ISLAND DREAM MANIFESTS AT NEW YORK FASHION WEEK 2022

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NEW YORK, NEW YORK - SEPTEMBER 10: Models walk the runway at the Precision Cut Tailoring show during NYFW Powered By DCSW Spring/Summer 2023 Collection at Chelsea Industrial on September 10, 2022 in New York City. (Photo by Thomas Concordia/Getty Images for DCSW)

For many creatives growing up on an island, dreaming of showcasing their work at one of the most extensive showings of fashion and beauty in the world is a far-fetched idea that’s difficult in an environment made up of doctors, lawyers, engineers, teachers, and the tradition goes on and on.

As a child, I found myself going through my mother’s fashion magazines, watching the glossy pages, and wanting to create those images and content for the rest of my life. But as most young creatives, we live in a strong, academically conservative society, which produces some of the world’s most competitive academics. Still, sadly our creatives are not supported in the same manner.

My search to fulfill my creative expression has led me to Vancouver, where there is a ‘callaloo ‘of cultures that thrive on creativity, wellness, and high quality of life.

Like me, this year, a group of young creatives from Tobago, Monifa St Clair- House of Xarabii.

Daniel Clarke – Florescent black, Andrew John Smith, Precision Tailoring, and Nedra Waldron- Nedra Fashions, who took the leap of faith and showcased their works at NY Fashion Week. The designers confirmed that the Caribbean can and is naturally positioned to produce world-class fashion designs beyond resort wear and sea island cotton.

The question for the next generation of leaders would be, how do we create the right environment to encourage our creatives to penetrate the global US3 trillion creative industries? What infrastructure and governmental support are needed to fortify our entrepreneurial and investment programs to ensure we capitalize on an almost indestructible industry, constantly innovating and riding the waves of the macro-economic environment?  

But beyond those structures, how do we create a culture that values, encourages, and promotes creative expression, allowing Caribbean creatives to chart a natural path of economic diversification?

We applaud our young people for thinking outside the box and looking beyond our borders, opening their doors to the global marketplace. How we engage, harness, and monetize this young Caribbean talent before they join the migrant flight or often wither away into oblivion will be the challenge of this new millennial progressive leadership.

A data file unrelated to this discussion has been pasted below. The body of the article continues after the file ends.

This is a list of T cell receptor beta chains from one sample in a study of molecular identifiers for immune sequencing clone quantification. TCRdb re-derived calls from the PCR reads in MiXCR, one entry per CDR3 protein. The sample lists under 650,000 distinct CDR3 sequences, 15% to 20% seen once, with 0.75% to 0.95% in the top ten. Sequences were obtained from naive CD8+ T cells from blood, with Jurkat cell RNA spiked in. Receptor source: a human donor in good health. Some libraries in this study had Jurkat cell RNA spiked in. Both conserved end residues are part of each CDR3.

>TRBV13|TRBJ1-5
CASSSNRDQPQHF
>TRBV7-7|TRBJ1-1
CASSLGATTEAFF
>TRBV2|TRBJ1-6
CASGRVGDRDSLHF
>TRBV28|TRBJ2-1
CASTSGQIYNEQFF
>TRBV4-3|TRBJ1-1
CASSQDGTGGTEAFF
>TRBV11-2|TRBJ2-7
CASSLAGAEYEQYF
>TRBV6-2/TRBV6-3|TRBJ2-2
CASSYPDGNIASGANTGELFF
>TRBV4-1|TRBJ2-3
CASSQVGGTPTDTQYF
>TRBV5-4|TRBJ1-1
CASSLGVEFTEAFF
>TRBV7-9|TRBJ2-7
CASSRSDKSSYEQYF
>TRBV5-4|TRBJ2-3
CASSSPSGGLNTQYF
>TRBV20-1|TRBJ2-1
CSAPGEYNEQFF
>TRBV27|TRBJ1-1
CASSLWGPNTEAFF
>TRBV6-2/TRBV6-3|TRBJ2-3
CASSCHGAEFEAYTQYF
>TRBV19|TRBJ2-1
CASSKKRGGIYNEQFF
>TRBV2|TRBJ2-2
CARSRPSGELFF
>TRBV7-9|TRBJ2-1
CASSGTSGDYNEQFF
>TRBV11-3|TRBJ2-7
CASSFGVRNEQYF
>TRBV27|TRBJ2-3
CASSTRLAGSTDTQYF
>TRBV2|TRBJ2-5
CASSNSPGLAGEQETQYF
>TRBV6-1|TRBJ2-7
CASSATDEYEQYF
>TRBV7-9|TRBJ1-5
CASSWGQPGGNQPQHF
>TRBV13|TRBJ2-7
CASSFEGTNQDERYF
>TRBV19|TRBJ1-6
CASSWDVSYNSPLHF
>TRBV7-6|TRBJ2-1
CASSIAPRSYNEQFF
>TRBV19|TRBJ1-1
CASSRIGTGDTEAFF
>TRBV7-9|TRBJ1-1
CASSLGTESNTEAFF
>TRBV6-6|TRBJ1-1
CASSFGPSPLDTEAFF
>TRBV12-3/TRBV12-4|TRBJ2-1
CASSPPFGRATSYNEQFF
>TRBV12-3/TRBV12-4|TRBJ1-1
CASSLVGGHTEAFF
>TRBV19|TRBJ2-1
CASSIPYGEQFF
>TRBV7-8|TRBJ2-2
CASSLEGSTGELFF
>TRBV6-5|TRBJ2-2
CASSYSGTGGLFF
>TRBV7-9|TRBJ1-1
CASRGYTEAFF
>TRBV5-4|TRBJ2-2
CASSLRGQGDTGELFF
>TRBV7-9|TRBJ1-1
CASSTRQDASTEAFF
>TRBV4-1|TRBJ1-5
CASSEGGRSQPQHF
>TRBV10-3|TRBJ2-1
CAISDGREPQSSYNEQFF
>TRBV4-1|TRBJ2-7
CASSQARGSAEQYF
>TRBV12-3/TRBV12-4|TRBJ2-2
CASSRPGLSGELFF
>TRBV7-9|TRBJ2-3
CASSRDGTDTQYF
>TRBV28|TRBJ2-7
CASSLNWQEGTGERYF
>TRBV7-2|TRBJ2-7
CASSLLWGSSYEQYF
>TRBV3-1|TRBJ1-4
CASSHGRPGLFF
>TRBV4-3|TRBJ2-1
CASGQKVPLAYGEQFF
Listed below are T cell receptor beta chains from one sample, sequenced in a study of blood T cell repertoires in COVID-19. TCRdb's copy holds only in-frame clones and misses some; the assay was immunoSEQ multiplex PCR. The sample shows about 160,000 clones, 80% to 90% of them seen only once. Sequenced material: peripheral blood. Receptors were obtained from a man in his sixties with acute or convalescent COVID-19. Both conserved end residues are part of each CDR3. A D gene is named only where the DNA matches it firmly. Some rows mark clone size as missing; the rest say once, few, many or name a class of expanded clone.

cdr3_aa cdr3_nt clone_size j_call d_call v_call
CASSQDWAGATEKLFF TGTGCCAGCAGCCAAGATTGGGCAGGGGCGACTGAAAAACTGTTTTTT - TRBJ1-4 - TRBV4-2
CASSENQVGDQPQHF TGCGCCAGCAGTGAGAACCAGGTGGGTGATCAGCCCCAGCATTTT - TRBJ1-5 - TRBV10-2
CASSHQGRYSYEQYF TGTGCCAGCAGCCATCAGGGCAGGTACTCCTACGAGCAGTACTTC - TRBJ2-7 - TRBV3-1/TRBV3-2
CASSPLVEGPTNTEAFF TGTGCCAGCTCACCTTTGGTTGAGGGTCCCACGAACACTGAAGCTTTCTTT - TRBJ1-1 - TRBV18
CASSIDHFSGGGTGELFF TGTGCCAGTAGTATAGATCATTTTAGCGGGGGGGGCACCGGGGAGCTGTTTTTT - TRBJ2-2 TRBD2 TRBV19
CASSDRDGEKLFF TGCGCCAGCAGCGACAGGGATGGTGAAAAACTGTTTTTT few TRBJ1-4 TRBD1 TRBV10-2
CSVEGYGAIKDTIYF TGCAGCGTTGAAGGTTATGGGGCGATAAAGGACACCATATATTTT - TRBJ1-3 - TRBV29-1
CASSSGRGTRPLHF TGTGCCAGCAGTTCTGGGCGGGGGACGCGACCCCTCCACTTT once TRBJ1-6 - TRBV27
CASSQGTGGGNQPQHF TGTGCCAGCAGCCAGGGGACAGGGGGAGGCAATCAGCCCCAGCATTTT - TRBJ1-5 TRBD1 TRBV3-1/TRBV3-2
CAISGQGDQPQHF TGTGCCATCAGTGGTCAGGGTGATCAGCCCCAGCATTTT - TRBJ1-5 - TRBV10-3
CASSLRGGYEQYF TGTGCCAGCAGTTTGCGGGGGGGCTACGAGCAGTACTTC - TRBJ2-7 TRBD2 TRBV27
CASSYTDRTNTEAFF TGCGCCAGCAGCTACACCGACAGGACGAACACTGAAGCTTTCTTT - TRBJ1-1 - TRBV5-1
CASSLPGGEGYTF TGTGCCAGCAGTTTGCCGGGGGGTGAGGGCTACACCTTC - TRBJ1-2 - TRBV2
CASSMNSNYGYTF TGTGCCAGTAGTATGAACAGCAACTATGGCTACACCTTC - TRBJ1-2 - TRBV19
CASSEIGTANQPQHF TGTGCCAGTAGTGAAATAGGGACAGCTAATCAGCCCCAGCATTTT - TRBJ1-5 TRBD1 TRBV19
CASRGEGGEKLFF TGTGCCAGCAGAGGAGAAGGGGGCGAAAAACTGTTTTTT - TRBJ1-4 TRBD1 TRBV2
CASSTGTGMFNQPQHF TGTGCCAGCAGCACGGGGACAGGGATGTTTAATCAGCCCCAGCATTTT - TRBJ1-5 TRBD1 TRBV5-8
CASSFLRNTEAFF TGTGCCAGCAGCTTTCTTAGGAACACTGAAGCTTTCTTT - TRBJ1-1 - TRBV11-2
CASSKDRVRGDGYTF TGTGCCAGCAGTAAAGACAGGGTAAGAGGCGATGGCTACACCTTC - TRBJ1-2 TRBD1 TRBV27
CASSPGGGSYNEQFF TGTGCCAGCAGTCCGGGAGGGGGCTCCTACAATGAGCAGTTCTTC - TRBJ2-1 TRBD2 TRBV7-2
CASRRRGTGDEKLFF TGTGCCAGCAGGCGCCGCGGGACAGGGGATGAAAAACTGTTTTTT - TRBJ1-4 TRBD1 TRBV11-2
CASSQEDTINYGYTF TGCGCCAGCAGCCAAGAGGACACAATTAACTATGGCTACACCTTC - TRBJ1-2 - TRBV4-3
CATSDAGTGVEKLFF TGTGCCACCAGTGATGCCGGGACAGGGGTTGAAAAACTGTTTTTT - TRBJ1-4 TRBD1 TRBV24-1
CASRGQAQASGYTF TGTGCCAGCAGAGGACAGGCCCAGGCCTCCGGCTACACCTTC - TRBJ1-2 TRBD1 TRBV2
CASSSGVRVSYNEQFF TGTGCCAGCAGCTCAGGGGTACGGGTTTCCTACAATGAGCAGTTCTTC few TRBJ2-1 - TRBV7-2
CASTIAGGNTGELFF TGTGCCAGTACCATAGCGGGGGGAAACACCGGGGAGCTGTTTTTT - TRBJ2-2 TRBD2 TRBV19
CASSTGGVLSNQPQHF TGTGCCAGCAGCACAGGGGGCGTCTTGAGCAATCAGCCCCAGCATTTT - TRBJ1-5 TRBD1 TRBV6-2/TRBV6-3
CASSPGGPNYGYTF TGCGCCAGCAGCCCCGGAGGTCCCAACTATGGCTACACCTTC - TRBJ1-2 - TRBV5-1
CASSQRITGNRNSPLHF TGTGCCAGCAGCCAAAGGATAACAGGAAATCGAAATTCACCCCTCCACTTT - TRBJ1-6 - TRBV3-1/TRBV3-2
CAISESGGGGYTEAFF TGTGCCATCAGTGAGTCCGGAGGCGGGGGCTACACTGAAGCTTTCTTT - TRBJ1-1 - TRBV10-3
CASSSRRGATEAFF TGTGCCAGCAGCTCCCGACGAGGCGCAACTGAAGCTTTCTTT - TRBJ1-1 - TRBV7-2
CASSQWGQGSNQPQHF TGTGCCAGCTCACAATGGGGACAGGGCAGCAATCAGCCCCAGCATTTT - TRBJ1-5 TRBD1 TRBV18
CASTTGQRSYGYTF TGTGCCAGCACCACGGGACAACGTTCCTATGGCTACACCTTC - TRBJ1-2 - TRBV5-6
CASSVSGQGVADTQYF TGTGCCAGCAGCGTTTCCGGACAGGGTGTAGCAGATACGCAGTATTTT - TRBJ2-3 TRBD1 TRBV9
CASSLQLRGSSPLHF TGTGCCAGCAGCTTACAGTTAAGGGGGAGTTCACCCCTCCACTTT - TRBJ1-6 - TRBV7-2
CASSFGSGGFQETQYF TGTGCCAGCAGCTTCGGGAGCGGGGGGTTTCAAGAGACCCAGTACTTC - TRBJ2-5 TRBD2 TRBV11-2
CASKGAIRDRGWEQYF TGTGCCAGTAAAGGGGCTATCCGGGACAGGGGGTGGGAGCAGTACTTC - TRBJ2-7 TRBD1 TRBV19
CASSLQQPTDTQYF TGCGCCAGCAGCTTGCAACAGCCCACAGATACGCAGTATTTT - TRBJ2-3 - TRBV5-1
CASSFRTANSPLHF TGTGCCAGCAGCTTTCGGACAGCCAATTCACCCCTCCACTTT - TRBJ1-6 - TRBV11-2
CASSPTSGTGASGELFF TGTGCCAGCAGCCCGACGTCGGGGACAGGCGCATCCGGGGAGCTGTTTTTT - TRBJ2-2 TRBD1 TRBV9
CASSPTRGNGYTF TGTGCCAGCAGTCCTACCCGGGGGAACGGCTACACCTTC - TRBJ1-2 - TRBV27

The Caribbean Diaspora worldwide has been eager to engage with their homeland, which the islands have welcomed as we recognize that we can increase our global positioning by simply expanding our cultural borders and engaging our people.

“You can access us online; we provide online and zoom consultations and ship anywhere, “says Andrew Smith, Owner and Lead Designer at Precision Cut Tailoring. “Covid has changed the way fashion is done in the Caribbean; we have gone more virtual and have focused on digital in terms of our operations and sales, “Smith added.

The Caribbean fashion and creative industries have realized that the Diaspora is a huge untapped potential market that has been mobilizing selling opportunities and cultural events. This year, Tobago has been setting the groundwork for both creatives and government and corporate brands to showcase their products and services through events like the Caribbean Diaspora Investment Forum and Tobago Day, hosted and organized by the Tobago Alliance Empowerment Movement (T.E.A.M).

“This year, we wanted to increase our profile and presence in the Caribbean Diaspora. Tobago is a unique little island, rich in artisanal works, novelty products, and amazingly talented artists, who have been traveling globally promoting our culture, “Dr. Jimmy Dion Toussaint, PRO T.E.A.M.

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